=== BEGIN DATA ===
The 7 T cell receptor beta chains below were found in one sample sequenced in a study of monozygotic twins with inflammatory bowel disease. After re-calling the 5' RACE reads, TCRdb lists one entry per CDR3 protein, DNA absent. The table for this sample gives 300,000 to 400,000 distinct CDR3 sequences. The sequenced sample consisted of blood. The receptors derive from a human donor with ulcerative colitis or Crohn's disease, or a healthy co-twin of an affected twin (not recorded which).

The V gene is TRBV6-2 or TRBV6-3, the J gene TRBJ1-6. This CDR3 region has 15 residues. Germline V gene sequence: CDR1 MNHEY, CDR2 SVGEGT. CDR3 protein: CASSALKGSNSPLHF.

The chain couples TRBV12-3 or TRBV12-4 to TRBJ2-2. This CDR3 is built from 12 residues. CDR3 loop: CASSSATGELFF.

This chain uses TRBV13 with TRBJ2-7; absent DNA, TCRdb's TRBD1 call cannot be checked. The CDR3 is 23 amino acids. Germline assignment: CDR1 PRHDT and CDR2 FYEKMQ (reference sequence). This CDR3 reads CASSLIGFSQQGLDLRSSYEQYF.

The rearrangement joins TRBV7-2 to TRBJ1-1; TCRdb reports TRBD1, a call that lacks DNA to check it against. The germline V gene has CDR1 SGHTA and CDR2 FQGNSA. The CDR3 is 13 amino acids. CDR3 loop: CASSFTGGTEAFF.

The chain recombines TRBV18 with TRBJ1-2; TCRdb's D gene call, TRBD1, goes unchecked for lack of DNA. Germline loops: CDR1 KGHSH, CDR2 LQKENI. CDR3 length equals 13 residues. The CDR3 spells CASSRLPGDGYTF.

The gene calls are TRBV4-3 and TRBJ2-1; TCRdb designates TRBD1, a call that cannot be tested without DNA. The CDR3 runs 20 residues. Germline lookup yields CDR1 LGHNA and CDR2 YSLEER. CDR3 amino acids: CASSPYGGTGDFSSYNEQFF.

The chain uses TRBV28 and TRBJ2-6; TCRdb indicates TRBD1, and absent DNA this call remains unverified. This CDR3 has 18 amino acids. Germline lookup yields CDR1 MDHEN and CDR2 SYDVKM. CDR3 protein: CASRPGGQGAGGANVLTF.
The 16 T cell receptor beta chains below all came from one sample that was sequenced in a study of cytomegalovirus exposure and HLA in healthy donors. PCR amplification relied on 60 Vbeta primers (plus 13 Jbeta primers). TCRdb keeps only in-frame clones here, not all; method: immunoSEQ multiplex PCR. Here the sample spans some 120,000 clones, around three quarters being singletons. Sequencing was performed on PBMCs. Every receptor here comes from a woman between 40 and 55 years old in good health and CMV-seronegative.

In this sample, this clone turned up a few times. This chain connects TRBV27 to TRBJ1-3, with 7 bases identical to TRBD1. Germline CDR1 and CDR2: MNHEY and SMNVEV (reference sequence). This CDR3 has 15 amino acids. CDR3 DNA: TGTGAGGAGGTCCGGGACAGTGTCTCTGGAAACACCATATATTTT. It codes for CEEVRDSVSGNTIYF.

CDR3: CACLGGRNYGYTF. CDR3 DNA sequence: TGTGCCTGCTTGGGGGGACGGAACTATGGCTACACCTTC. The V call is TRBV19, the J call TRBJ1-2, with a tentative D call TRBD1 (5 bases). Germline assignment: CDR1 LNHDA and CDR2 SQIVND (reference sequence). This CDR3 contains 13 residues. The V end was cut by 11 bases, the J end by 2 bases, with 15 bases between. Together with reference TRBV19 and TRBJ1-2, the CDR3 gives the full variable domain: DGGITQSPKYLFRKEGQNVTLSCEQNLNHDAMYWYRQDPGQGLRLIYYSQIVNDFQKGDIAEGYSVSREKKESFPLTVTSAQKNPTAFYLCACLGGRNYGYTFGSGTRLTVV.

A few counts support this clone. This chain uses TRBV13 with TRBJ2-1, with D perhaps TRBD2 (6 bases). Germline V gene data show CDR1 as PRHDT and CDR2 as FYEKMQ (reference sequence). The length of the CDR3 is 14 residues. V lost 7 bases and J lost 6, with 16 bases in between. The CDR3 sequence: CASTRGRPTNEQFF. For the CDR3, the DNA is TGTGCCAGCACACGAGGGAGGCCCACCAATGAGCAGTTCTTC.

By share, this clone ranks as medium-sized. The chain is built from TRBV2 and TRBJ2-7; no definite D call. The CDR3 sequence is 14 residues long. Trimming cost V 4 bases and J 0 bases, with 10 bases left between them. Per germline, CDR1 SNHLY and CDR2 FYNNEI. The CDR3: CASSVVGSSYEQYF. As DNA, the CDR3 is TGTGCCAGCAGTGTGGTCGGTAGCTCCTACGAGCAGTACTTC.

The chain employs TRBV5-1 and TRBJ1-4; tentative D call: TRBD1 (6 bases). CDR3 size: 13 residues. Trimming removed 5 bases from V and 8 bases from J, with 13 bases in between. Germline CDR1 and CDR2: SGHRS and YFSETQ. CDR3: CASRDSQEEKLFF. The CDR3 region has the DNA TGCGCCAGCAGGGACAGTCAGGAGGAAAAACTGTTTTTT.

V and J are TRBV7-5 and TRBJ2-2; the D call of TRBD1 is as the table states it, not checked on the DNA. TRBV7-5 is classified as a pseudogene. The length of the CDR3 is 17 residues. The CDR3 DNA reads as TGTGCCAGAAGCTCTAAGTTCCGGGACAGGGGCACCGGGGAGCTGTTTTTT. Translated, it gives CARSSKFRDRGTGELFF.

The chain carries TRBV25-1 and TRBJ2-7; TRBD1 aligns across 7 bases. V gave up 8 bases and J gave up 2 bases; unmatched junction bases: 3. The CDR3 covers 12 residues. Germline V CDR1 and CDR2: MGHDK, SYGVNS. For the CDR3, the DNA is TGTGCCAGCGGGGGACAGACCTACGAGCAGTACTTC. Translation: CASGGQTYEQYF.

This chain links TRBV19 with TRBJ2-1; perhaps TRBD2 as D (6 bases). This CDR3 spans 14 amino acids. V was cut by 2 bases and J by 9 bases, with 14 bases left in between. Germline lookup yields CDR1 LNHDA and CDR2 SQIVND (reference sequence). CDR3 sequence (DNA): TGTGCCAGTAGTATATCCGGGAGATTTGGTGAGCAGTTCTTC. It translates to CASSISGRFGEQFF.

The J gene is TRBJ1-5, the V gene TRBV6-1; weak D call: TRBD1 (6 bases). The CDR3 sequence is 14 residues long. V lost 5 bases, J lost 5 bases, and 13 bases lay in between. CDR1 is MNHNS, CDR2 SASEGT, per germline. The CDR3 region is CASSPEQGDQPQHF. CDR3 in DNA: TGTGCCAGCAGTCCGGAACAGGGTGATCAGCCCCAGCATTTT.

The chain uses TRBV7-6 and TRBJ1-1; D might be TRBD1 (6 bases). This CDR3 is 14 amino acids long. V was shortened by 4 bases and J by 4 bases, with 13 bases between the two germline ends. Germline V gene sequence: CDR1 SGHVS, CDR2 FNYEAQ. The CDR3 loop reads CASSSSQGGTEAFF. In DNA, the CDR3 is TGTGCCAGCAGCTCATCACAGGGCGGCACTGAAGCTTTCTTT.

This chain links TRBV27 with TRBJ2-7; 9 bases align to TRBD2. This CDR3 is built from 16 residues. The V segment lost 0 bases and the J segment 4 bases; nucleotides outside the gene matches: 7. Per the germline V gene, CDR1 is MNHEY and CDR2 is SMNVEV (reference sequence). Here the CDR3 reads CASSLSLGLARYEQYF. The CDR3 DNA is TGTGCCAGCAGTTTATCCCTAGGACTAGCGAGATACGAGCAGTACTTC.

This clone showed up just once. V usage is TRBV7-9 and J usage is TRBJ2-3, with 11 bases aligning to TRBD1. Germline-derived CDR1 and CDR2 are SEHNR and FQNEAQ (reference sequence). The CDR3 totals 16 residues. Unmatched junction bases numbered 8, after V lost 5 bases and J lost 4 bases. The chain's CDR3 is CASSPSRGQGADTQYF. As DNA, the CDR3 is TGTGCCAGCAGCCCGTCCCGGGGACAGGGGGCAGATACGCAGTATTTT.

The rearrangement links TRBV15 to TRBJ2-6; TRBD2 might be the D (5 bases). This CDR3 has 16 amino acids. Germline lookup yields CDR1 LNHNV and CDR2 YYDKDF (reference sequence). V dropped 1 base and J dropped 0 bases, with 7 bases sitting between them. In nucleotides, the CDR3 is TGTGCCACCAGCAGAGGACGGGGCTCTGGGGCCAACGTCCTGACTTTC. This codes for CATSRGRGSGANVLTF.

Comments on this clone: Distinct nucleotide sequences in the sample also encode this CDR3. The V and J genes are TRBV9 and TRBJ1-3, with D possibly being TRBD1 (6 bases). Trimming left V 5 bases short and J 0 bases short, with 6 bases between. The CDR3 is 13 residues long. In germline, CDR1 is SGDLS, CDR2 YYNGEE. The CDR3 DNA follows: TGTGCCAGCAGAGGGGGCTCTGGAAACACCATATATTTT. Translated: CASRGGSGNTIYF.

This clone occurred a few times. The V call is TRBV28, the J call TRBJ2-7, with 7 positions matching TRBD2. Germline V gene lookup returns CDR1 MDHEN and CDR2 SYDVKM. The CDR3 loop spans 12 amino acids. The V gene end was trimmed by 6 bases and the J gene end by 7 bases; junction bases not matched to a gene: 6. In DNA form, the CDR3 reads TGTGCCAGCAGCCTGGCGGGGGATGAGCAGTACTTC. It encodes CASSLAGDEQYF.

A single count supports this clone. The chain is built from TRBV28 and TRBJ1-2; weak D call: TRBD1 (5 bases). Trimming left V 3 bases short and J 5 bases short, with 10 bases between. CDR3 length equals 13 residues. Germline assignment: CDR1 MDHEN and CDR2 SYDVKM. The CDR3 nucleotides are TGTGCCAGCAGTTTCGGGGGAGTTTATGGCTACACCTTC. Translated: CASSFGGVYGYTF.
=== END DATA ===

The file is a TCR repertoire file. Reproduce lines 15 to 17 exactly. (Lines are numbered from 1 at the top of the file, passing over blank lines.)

V and J are TRBV7-5 and TRBJ2-2; the D call of TRBD1 is as the table states it, not checked on the DNA. TRBV7-5 is classified as a pseudogene. The length of the CDR3 is 17 residues. The CDR3 DNA reads as TGTGCCAGAAGCTCTAAGTTCCGGGACAGGGGCACCGGGGAGCTGTTTTTT. Translated, it gives CARSSKFRDRGTGELFF.

The chain carries TRBV25-1 and TRBJ2-7; TRBD1 aligns across 7 bases. V gave up 8 bases and J gave up 2 bases; unmatched junction bases: 3. The CDR3 covers 12 residues. Germline V CDR1 and CDR2: MGHDK, SYGVNS. For the CDR3, the DNA is TGTGCCAGCGGGGGACAGACCTACGAGCAGTACTTC. Translation: CASGGQTYEQYF.

This chain links TRBV19 with TRBJ2-1; perhaps TRBD2 as D (6 bases). This CDR3 spans 14 amino acids. V was cut by 2 bases and J by 9 bases, with 14 bases left in between. Germline lookup yields CDR1 LNHDA and CDR2 SQIVND (reference sequence). CDR3 sequence (DNA): TGTGCCAGTAGTATATCCGGGAGATTTGGTGAGCAGTTCTTC. It translates to CASSISGRFGEQFF.